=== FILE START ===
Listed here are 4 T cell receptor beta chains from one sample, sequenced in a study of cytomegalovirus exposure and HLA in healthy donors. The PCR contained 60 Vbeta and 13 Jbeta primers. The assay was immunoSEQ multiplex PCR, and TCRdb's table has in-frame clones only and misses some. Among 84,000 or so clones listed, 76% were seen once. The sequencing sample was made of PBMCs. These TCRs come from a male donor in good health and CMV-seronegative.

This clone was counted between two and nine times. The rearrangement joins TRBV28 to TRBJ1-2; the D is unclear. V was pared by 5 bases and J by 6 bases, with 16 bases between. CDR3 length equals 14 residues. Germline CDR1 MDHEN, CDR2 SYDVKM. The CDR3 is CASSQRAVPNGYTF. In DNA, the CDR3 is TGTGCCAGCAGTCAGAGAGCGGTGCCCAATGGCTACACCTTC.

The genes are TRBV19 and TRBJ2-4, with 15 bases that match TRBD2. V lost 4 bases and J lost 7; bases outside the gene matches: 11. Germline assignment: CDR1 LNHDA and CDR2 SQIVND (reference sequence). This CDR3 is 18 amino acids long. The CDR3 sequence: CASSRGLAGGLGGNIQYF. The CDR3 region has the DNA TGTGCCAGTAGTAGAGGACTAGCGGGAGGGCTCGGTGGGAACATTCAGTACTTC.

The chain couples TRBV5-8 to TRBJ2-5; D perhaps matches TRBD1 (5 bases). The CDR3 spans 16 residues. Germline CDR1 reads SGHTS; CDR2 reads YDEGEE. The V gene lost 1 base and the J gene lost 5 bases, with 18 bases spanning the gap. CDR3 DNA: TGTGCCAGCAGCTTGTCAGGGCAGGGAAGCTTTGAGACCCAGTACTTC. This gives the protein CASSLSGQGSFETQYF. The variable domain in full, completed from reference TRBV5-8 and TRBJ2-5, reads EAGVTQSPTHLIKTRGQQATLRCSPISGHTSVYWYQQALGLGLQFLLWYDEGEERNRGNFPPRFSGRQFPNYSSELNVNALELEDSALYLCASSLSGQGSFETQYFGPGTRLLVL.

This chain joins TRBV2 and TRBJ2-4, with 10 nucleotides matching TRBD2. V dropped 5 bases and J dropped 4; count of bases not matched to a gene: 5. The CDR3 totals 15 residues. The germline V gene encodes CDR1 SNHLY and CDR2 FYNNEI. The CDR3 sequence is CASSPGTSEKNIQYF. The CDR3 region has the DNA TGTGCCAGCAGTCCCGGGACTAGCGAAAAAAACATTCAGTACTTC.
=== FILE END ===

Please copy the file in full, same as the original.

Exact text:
Listed here are 4 T cell receptor beta chains from one sample, sequenced in a study of cytomegalovirus exposure and HLA in healthy donors. The PCR contained 60 Vbeta and 13 Jbeta primers. The assay was immunoSEQ multiplex PCR, and TCRdb's table has in-frame clones only and misses some. Among 84,000 or so clones listed, 76% were seen once. The sequencing sample was made of PBMCs. These TCRs come from a male donor in good health and CMV-seronegative.

This clone was counted between two and nine times. The rearrangement joins TRBV28 to TRBJ1-2; the D is unclear. V was pared by 5 bases and J by 6 bases, with 16 bases between. CDR3 length equals 14 residues. Germline CDR1 MDHEN, CDR2 SYDVKM. The CDR3 is CASSQRAVPNGYTF. In DNA, the CDR3 is TGTGCCAGCAGTCAGAGAGCGGTGCCCAATGGCTACACCTTC.

The genes are TRBV19 and TRBJ2-4, with 15 bases that match TRBD2. V lost 4 bases and J lost 7; bases outside the gene matches: 11. Germline assignment: CDR1 LNHDA and CDR2 SQIVND (reference sequence). This CDR3 is 18 amino acids long. The CDR3 sequence: CASSRGLAGGLGGNIQYF. The CDR3 region has the DNA TGTGCCAGTAGTAGAGGACTAGCGGGAGGGCTCGGTGGGAACATTCAGTACTTC.

The chain couples TRBV5-8 to TRBJ2-5; D perhaps matches TRBD1 (5 bases). The CDR3 spans 16 residues. Germline CDR1 reads SGHTS; CDR2 reads YDEGEE. The V gene lost 1 base and the J gene lost 5 bases, with 18 bases spanning the gap. CDR3 DNA: TGTGCCAGCAGCTTGTCAGGGCAGGGAAGCTTTGAGACCCAGTACTTC. This gives the protein CASSLSGQGSFETQYF. The variable domain in full, completed from reference TRBV5-8 and TRBJ2-5, reads EAGVTQSPTHLIKTRGQQATLRCSPISGHTSVYWYQQALGLGLQFLLWYDEGEERNRGNFPPRFSGRQFPNYSSELNVNALELEDSALYLCASSLSGQGSFETQYFGPGTRLLVL.

This chain joins TRBV2 and TRBJ2-4, with 10 nucleotides matching TRBD2. V dropped 5 bases and J dropped 4; count of bases not matched to a gene: 5. The CDR3 totals 15 residues. The germline V gene encodes CDR1 SNHLY and CDR2 FYNNEI. The CDR3 sequence is CASSPGTSEKNIQYF. The CDR3 region has the DNA TGTGCCAGCAGTCCCGGGACTAGCGAAAAAAACATTCAGTACTTC.